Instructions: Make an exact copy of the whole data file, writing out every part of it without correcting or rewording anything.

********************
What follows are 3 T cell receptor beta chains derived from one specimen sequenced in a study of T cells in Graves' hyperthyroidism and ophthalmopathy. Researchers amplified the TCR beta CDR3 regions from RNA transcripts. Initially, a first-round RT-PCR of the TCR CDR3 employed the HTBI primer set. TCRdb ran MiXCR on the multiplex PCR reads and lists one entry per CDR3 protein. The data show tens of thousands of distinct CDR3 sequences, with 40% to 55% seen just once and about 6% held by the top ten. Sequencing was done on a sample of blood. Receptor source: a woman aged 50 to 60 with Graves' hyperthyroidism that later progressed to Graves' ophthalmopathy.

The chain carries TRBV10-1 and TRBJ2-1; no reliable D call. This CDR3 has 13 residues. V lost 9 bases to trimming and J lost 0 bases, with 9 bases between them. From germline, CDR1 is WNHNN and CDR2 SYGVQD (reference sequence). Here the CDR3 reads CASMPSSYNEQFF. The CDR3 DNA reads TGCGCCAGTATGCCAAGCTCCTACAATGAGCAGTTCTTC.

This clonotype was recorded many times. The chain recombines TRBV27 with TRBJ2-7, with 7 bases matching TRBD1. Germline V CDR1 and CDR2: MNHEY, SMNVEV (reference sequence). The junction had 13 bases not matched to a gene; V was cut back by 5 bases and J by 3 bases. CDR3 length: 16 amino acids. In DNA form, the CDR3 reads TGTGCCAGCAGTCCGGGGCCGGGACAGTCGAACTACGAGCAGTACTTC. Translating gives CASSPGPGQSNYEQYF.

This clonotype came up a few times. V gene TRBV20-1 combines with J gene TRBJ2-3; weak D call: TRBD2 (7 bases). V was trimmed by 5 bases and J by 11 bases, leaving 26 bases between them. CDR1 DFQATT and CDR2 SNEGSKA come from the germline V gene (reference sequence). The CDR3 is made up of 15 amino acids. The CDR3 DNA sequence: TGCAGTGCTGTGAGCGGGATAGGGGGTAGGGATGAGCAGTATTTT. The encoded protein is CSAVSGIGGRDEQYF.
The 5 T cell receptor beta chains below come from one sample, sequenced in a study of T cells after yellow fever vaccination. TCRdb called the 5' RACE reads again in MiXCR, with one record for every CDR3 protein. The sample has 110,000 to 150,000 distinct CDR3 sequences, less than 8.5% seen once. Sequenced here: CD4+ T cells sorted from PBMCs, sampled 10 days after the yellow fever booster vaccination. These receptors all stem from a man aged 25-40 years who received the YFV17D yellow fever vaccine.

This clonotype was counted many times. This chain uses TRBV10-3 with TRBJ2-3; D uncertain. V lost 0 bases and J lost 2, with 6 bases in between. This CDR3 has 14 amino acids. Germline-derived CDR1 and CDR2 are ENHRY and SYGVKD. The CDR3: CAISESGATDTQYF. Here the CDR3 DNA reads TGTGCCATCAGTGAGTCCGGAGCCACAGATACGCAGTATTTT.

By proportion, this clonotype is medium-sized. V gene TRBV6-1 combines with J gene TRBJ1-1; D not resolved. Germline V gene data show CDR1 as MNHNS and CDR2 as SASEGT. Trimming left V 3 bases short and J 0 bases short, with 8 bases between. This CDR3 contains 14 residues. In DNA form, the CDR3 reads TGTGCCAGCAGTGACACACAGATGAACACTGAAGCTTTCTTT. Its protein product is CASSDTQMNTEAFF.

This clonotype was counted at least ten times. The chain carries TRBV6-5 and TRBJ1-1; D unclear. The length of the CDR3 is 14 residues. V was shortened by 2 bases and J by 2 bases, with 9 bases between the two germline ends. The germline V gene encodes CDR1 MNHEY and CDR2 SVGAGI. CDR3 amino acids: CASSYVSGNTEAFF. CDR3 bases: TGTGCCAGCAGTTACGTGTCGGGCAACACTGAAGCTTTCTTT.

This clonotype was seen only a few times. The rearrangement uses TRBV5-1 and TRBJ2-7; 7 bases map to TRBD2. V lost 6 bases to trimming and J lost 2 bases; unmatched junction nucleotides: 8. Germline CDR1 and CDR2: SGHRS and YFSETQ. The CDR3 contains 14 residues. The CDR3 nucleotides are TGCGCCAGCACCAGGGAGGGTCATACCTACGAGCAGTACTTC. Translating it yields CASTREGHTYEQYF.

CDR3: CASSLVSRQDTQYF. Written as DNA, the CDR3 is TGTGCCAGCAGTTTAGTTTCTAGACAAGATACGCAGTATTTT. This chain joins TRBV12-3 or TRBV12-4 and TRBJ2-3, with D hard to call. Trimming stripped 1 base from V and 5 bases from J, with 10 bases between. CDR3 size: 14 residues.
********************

What follows are 3 T cell receptor beta chains derived from one specimen sequenced in a study of T cells in Graves' hyperthyroidism and ophthalmopathy. Researchers amplified the TCR beta CDR3 regions from RNA transcripts. Initially, a first-round RT-PCR of the TCR CDR3 employed the HTBI primer set. TCRdb ran MiXCR on the multiplex PCR reads and lists one entry per CDR3 protein. The data show tens of thousands of distinct CDR3 sequences, with 40% to 55% seen just once and about 6% held by the top ten. Sequencing was done on a sample of blood. Receptor source: a woman aged 50 to 60 with Graves' hyperthyroidism that later progressed to Graves' ophthalmopathy.

The chain carries TRBV10-1 and TRBJ2-1; no reliable D call. This CDR3 has 13 residues. V lost 9 bases to trimming and J lost 0 bases, with 9 bases between them. From germline, CDR1 is WNHNN and CDR2 SYGVQD (reference sequence). Here the CDR3 reads CASMPSSYNEQFF. The CDR3 DNA reads TGCGCCAGTATGCCAAGCTCCTACAATGAGCAGTTCTTC.

This clonotype was recorded many times. The chain recombines TRBV27 with TRBJ2-7, with 7 bases matching TRBD1. Germline V CDR1 and CDR2: MNHEY, SMNVEV (reference sequence). The junction had 13 bases not matched to a gene; V was cut back by 5 bases and J by 3 bases. CDR3 length: 16 amino acids. In DNA form, the CDR3 reads TGTGCCAGCAGTCCGGGGCCGGGACAGTCGAACTACGAGCAGTACTTC. Translating gives CASSPGPGQSNYEQYF.

This clonotype came up a few times. V gene TRBV20-1 combines with J gene TRBJ2-3; weak D call: TRBD2 (7 bases). V was trimmed by 5 bases and J by 11 bases, leaving 26 bases between them. CDR1 DFQATT and CDR2 SNEGSKA come from the germline V gene (reference sequence). The CDR3 is made up of 15 amino acids. The CDR3 DNA sequence: TGCAGTGCTGTGAGCGGGATAGGGGGTAGGGATGAGCAGTATTTT. The encoded protein is CSAVSGIGGRDEQYF.
The 5 T cell receptor beta chains below come from one sample, sequenced in a study of T cells after yellow fever vaccination. TCRdb called the 5' RACE reads again in MiXCR, with one record for every CDR3 protein. The sample has 110,000 to 150,000 distinct CDR3 sequences, less than 8.5% seen once. Sequenced here: CD4+ T cells sorted from PBMCs, sampled 10 days after the yellow fever booster vaccination. These receptors all stem from a man aged 25-40 years who received the YFV17D yellow fever vaccine.

This clonotype was counted many times. This chain uses TRBV10-3 with TRBJ2-3; D uncertain. V lost 0 bases and J lost 2, with 6 bases in between. This CDR3 has 14 amino acids. Germline-derived CDR1 and CDR2 are ENHRY and SYGVKD. The CDR3: CAISESGATDTQYF. Here the CDR3 DNA reads TGTGCCATCAGTGAGTCCGGAGCCACAGATACGCAGTATTTT.

By proportion, this clonotype is medium-sized. V gene TRBV6-1 combines with J gene TRBJ1-1; D not resolved. Germline V gene data show CDR1 as MNHNS and CDR2 as SASEGT. Trimming left V 3 bases short and J 0 bases short, with 8 bases between. This CDR3 contains 14 residues. In DNA form, the CDR3 reads TGTGCCAGCAGTGACACACAGATGAACACTGAAGCTTTCTTT. Its protein product is CASSDTQMNTEAFF.

This clonotype was counted at least ten times. The chain carries TRBV6-5 and TRBJ1-1; D unclear. The length of the CDR3 is 14 residues. V was shortened by 2 bases and J by 2 bases, with 9 bases between the two germline ends. The germline V gene encodes CDR1 MNHEY and CDR2 SVGAGI. CDR3 amino acids: CASSYVSGNTEAFF. CDR3 bases: TGTGCCAGCAGTTACGTGTCGGGCAACACTGAAGCTTTCTTT.

This clonotype was seen only a few times. The rearrangement uses TRBV5-1 and TRBJ2-7; 7 bases map to TRBD2. V lost 6 bases to trimming and J lost 2 bases; unmatched junction nucleotides: 8. Germline CDR1 and CDR2: SGHRS and YFSETQ. The CDR3 contains 14 residues. The CDR3 nucleotides are TGCGCCAGCACCAGGGAGGGTCATACCTACGAGCAGTACTTC. Translating it yields CASTREGHTYEQYF.

CDR3: CASSLVSRQDTQYF. Written as DNA, the CDR3 is TGTGCCAGCAGTTTAGTTTCTAGACAAGATACGCAGTATTTT. This chain joins TRBV12-3 or TRBV12-4 and TRBJ2-3, with D hard to call. Trimming stripped 1 base from V and 5 bases from J, with 10 bases between. CDR3 size: 14 residues.